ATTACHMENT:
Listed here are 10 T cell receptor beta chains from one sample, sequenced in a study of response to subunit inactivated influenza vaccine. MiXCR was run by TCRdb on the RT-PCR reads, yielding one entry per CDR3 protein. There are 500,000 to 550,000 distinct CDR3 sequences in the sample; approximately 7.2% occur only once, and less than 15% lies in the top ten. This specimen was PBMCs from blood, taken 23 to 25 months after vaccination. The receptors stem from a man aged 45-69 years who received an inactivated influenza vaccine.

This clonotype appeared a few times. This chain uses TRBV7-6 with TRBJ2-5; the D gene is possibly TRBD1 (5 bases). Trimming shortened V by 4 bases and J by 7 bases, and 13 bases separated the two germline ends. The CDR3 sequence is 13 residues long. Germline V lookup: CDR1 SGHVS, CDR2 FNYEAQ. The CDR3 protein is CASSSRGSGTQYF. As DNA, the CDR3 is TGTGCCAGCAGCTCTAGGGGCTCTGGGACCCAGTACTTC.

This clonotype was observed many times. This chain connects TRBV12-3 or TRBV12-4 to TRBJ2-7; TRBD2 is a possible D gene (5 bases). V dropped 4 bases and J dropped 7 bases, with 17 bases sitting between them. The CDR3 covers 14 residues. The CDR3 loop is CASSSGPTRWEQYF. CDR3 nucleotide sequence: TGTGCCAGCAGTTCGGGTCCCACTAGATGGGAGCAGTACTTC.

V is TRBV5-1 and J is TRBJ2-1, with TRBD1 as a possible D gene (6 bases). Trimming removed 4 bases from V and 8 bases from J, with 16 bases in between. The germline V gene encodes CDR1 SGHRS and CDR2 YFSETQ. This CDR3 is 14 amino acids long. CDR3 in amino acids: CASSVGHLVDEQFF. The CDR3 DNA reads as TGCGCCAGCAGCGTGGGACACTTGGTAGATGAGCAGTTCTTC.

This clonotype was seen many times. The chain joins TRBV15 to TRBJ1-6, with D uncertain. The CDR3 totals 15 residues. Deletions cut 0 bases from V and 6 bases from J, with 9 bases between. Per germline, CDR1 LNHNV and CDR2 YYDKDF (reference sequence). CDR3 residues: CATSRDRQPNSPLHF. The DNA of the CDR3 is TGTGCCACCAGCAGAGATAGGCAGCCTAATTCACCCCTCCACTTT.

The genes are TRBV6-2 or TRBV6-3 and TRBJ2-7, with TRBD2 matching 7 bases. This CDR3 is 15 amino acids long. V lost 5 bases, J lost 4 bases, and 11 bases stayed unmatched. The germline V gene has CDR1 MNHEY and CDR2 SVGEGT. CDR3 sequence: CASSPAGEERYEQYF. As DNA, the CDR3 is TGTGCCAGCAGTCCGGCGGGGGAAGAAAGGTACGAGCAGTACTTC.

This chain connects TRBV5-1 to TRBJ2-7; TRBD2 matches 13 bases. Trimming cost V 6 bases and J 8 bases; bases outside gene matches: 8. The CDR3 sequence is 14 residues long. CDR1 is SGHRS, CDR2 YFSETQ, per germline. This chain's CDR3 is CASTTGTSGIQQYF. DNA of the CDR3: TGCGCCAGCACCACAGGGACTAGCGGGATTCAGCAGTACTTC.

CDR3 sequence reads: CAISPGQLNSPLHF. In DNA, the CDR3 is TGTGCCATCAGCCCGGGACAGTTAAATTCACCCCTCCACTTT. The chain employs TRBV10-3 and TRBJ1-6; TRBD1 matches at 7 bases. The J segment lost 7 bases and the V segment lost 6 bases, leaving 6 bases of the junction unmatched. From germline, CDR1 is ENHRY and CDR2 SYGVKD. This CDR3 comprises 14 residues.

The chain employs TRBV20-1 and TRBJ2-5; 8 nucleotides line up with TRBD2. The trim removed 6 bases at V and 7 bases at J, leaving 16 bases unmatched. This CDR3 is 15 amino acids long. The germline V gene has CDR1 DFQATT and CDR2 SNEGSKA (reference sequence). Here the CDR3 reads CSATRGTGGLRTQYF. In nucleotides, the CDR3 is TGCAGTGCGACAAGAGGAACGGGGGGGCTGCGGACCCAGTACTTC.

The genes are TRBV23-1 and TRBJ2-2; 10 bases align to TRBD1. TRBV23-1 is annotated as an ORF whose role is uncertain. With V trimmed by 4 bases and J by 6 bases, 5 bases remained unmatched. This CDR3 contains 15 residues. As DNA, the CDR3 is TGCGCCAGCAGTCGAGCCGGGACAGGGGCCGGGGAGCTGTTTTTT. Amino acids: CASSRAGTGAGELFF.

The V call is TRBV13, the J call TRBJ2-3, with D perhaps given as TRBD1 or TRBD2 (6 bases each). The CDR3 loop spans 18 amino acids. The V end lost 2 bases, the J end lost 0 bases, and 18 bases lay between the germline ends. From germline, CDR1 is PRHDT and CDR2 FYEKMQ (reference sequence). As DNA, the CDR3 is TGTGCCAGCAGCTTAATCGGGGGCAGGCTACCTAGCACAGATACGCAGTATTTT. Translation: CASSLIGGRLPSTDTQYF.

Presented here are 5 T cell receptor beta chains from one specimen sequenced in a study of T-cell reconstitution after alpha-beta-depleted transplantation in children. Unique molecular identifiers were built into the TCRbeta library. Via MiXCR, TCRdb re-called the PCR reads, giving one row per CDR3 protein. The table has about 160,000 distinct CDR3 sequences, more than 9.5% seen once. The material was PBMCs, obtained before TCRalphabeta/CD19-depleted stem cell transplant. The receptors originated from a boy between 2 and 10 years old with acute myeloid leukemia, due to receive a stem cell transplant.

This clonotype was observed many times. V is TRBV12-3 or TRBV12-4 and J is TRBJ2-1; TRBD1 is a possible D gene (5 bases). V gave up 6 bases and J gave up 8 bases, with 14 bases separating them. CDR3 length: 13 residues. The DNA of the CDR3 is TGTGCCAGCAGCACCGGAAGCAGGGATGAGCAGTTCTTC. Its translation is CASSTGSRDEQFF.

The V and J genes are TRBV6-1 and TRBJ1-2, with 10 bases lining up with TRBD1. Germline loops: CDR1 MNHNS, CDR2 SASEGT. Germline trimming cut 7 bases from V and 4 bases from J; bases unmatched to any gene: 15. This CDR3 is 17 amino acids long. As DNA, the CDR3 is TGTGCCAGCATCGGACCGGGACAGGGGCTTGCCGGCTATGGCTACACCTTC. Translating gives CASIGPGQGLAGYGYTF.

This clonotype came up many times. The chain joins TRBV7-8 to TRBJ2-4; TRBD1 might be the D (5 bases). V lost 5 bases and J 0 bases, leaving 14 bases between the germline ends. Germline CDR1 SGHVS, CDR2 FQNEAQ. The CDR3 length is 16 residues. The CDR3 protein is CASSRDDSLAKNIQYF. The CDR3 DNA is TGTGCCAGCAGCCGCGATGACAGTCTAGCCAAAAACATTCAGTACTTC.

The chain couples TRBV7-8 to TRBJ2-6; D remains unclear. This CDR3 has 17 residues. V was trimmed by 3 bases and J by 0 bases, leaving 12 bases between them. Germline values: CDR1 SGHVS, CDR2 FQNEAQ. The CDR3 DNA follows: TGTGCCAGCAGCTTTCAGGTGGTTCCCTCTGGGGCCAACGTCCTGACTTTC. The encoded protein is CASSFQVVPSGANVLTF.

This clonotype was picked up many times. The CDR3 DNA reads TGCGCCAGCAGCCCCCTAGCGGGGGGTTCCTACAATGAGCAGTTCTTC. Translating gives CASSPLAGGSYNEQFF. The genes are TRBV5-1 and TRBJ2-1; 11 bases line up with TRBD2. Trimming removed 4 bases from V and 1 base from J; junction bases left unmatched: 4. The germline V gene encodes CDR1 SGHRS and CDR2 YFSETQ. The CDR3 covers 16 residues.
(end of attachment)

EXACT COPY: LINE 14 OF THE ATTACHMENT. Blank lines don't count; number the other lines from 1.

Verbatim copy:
The V and J genes are TRBV6-1 and TRBJ1-2, with 10 bases lining up with TRBD1. Germline loops: CDR1 MNHNS, CDR2 SASEGT. Germline trimming cut 7 bases from V and 4 bases from J; bases unmatched to any gene: 15. This CDR3 is 17 amino acids long. As DNA, the CDR3 is TGTGCCAGCATCGGACCGGGACAGGGGCTTGCCGGCTATGGCTACACCTTC. Translating gives CASIGPGQGLAGYGYTF.